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Forests 2017, 8(5), 158; doi:10.3390/f8050158

Deadwood Decay in a Burnt Mediterranean Pine Reforestation
Departamento de Ecología, Facultad de Ciencias, Universidad de Granada, E-18071 Granada, Spain
Departamento de Ciencias de la Vida, Edificio de Ciencias, Campus Universitario, Universidad de Alcalá, Alcalá de Henares E-28805, Spain
Authors to whom correspondence should be addressed.
Academic Editor: Raffaele Spinelli
Received: 6 March 2017 / Accepted: 26 April 2017 / Published: 8 May 2017


Dead wood remaining after wildfires represents a biological legacy for forest regeneration, and its decay is both cause and consequence of a large set of ecological processes. However, the rate of wood decomposition after fires is still poorly understood, particularly for Mediterranean-type ecosystems. In this study, we analyzed deadwood decomposition following a wildfire in a Mediterranean pine plantation in the Sierra Nevada Natural and National Park (southeast Spain). Three plots were established over an elevational/species gradient spanning from 1477 to 2053 m above sea level, in which burnt logs of three species of pines were experimentally laid out and wood densities were estimated five times over ten years. The logs lost an overall 23% of their density, although this value ranged from an average 11% at the highest-elevation plot (dominated by Pinus sylvestris) to 32% at an intermediate elevation (with P. nigra). Contrary to studies in other climates, large-diameter logs decomposed faster than small-diameter logs. Our results provide one of the longest time series for wood decomposition in Mediterranean ecosystems and suggest that this process provides spatial variability in the post-fire ecosystem at the scale of stands due to variable speeds of decay. Common management practices such as salvage logging diminish burnt wood and influence the rich ecological processes related to its decay.
deadwood management; decay rate; decomposition; density loss; Mediterranean

1. Introduction

Deadwood decomposition is a key process for ecosystem functioning and structure. Throughout the time of decomposition, decaying wood provides shelter and habitat for a large number of organisms [1,2,3,4], guarantees nutrient availability and turnover [5,6,7], defines carbon residence time and sequestration [8,9], enhances soil moisture [10], and determines the vertical and horizontal physical structure of the habitat as snags or fallen logs [11,12,13,14]. All these processes, both singly and in synergic combination, deeply influence other ecosystem processes, ranging from the performance of individual plants to landscape-scale biodiversity and even biogeochemical cycles [15,16,17,18,19,20]. Knowledge of the factors that determine the rate of wood decomposition is therefore relevant for understanding the residence time of logs, with broad implications for numerous ecosystem functions and services [20,21,22].
The rate of wood decomposition is also of paramount importance for forest management and planning, particularly after severe disturbances that create large amounts of dead wood, such as fires, pest outbreaks, or windstorms [1,23]. Particularly in the case of burnt forests, the rapid loss of economic value of the wood due to decomposition and the difficulties that it imposes for transit and management are often-claimed arguments for the quick implementation of post-fire management [24,25,26,27]. In this sense, extensive post-fire salvage logging—i.e., the removal of the logs, usually accompanied with the in situ elimination of the rest of coarse woody debris—is a widely implemented post-fire management action that seeks to recover part of the capital of the forest as well as to prepare the terrain for post-fire restoration [25,26]. However, post-fire salvage logging may impact ecosystem functioning and the capacity for natural regeneration through a variety of processes, such as reducing nutrient and moisture availability, decreasing the necessary substrate for saproxylic organisms, diminishing advance regeneration, or increasing soil erosion, among others [25,28,29,30,31,32]. Understanding the rate of wood decomposition after a fire is thus of great relevance to properly balance the economic benefit of quick salvage operations against the potential benefits for conservation and natural regeneration of nonintervention approaches. However, studies on wood decomposition are scarce and mostly concentrated in certain types of ecosystems such as boreal forests [33,34]. In particular, studies in Mediterranean-type ecosystems are very scarce [34], except for some that have focused on the decomposition of standing snags [35,36].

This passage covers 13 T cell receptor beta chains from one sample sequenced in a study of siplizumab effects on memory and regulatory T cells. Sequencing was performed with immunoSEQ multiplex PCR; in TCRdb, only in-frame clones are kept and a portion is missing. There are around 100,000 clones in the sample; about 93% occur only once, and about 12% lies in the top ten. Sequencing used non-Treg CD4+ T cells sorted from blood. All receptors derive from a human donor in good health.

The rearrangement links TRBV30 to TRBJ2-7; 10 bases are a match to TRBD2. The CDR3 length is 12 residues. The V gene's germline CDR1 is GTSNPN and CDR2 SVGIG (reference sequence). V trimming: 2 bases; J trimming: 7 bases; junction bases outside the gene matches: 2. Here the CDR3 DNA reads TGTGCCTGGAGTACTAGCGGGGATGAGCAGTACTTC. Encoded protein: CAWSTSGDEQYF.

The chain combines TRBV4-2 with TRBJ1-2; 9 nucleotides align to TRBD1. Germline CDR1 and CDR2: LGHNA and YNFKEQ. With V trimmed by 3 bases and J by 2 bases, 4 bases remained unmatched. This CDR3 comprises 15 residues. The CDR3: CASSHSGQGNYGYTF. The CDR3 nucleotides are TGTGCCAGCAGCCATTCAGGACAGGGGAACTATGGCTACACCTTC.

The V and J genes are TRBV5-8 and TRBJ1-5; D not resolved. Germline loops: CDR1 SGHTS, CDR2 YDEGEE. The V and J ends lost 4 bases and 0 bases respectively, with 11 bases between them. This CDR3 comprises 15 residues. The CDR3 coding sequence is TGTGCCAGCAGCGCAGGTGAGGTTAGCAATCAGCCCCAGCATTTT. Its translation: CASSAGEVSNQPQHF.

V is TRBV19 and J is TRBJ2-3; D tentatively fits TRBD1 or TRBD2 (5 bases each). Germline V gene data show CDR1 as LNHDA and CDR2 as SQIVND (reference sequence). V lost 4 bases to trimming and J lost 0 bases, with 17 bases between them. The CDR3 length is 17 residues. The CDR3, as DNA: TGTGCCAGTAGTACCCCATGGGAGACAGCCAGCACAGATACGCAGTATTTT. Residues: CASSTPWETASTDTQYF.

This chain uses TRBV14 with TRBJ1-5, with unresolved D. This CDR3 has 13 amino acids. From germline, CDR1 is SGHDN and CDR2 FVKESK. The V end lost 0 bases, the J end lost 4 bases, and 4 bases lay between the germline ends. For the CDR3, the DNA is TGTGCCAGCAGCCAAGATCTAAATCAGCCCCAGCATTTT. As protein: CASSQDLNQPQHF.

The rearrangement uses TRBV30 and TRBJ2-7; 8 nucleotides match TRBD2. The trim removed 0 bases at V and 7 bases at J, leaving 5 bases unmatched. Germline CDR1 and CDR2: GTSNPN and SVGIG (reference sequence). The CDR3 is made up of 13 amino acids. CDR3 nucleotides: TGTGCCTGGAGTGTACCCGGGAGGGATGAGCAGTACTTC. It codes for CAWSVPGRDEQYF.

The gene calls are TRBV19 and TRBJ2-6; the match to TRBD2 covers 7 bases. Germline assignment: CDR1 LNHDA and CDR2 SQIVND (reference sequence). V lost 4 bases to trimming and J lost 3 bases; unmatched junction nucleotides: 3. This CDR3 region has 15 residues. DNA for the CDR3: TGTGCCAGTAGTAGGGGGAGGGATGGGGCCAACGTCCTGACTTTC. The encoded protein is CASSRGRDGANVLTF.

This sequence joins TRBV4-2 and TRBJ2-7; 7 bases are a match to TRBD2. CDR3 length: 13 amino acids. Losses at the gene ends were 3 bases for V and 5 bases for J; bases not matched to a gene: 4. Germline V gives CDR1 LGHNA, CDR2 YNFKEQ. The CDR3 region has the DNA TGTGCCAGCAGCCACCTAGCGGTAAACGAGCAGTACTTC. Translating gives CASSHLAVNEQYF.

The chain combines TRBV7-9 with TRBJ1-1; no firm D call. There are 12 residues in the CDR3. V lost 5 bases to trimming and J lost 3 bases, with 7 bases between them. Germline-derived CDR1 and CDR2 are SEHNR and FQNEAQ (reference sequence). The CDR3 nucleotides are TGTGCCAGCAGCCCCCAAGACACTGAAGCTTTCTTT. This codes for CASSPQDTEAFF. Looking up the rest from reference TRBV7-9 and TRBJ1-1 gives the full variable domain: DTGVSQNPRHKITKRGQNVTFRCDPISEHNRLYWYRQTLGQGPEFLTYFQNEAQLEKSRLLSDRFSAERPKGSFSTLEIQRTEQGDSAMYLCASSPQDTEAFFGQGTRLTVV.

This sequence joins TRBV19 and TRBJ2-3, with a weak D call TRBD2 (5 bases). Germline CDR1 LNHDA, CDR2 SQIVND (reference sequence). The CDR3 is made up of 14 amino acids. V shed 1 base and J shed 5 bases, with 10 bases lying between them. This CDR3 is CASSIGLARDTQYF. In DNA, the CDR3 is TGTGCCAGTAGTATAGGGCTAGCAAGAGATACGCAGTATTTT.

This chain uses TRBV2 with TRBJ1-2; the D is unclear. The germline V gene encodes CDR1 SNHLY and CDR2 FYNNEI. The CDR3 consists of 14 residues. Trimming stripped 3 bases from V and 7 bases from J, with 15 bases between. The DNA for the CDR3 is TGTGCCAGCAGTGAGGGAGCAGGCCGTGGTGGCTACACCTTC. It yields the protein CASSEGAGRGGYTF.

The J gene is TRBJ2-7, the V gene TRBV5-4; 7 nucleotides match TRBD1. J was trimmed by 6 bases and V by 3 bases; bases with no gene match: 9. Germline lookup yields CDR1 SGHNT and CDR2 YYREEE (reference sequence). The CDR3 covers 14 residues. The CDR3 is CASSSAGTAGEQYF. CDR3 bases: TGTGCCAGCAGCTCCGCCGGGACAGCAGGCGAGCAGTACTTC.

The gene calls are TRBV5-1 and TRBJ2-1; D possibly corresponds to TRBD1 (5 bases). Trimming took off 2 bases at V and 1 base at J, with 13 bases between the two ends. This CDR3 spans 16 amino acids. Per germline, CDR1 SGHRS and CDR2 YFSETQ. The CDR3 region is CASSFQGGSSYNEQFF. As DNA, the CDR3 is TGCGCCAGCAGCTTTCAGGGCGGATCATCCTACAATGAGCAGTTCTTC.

Wood decomposition is affected by abiotic and biotic factors, as well as the interactions and feedbacks between them. The speed of decomposition depends on moisture and temperature [1,22,37,38], and hence it can be expected to vary across environmental gradients where these factors gradually change, such as elevational or latitudinal gradients [1,21,39]. Decomposition rates may also be affected by species identity and log diameter, as these factors determine the proportion between heartwood and sapwood [9], and heartwood resists decay for longer than sapwood [40].Trunk diameter can also determine the identity of detritivorous species that colonize the log, and these may, in turn, affect the species assemblages of decomposers [5,41,42]. In short, decomposition is a complex process whose understanding requires proper control of the starting conditions and stand characteristics.